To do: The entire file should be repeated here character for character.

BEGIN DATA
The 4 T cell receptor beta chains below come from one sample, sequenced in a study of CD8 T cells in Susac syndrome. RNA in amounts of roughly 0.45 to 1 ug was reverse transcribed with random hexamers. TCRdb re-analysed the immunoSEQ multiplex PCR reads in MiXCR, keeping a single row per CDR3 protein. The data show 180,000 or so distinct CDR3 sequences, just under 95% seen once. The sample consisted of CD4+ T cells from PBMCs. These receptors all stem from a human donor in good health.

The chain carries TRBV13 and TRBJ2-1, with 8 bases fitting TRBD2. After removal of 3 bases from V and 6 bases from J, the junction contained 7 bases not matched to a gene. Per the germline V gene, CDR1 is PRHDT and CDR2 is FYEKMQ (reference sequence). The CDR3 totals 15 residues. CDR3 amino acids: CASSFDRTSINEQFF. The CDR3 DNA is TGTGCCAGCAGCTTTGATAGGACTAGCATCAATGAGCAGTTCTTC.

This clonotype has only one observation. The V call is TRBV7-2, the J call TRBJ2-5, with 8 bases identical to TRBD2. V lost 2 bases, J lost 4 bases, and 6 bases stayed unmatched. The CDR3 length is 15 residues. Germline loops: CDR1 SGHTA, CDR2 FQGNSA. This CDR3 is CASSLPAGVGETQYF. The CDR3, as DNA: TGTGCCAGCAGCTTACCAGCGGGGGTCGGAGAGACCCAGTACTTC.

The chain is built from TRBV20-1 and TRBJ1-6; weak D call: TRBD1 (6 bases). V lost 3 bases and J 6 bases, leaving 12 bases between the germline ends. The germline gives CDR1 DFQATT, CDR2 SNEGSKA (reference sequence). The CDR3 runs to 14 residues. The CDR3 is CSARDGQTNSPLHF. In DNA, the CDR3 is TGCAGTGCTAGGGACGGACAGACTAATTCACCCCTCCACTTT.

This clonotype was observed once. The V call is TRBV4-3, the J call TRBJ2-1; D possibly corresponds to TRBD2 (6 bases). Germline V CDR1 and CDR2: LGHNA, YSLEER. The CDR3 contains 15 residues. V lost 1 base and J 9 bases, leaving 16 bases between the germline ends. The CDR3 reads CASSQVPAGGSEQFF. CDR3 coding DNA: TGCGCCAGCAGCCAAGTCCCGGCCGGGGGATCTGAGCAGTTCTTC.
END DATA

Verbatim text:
The 4 T cell receptor beta chains below come from one sample, sequenced in a study of CD8 T cells in Susac syndrome. RNA in amounts of roughly 0.45 to 1 ug was reverse transcribed with random hexamers. TCRdb re-analysed the immunoSEQ multiplex PCR reads in MiXCR, keeping a single row per CDR3 protein. The data show 180,000 or so distinct CDR3 sequences, just under 95% seen once. The sample consisted of CD4+ T cells from PBMCs. These receptors all stem from a human donor in good health.

The chain carries TRBV13 and TRBJ2-1, with 8 bases fitting TRBD2. After removal of 3 bases from V and 6 bases from J, the junction contained 7 bases not matched to a gene. Per the germline V gene, CDR1 is PRHDT and CDR2 is FYEKMQ (reference sequence). The CDR3 totals 15 residues. CDR3 amino acids: CASSFDRTSINEQFF. The CDR3 DNA is TGTGCCAGCAGCTTTGATAGGACTAGCATCAATGAGCAGTTCTTC.

This clonotype has only one observation. The V call is TRBV7-2, the J call TRBJ2-5, with 8 bases identical to TRBD2. V lost 2 bases, J lost 4 bases, and 6 bases stayed unmatched. The CDR3 length is 15 residues. Germline loops: CDR1 SGHTA, CDR2 FQGNSA. This CDR3 is CASSLPAGVGETQYF. The CDR3, as DNA: TGTGCCAGCAGCTTACCAGCGGGGGTCGGAGAGACCCAGTACTTC.

The chain is built from TRBV20-1 and TRBJ1-6; weak D call: TRBD1 (6 bases). V lost 3 bases and J 6 bases, leaving 12 bases between the germline ends. The germline gives CDR1 DFQATT, CDR2 SNEGSKA (reference sequence). The CDR3 runs to 14 residues. The CDR3 is CSARDGQTNSPLHF. In DNA, the CDR3 is TGCAGTGCTAGGGACGGACAGACTAATTCACCCCTCCACTTT.

This clonotype was observed once. The V call is TRBV4-3, the J call TRBJ2-1; D possibly corresponds to TRBD2 (6 bases). Germline V CDR1 and CDR2: LGHNA, YSLEER. The CDR3 contains 15 residues. V lost 1 base and J 9 bases, leaving 16 bases between the germline ends. The CDR3 reads CASSQVPAGGSEQFF. CDR3 coding DNA: TGCGCCAGCAGCCAAGTCCCGGCCGGGGGATCTGAGCAGTTCTTC.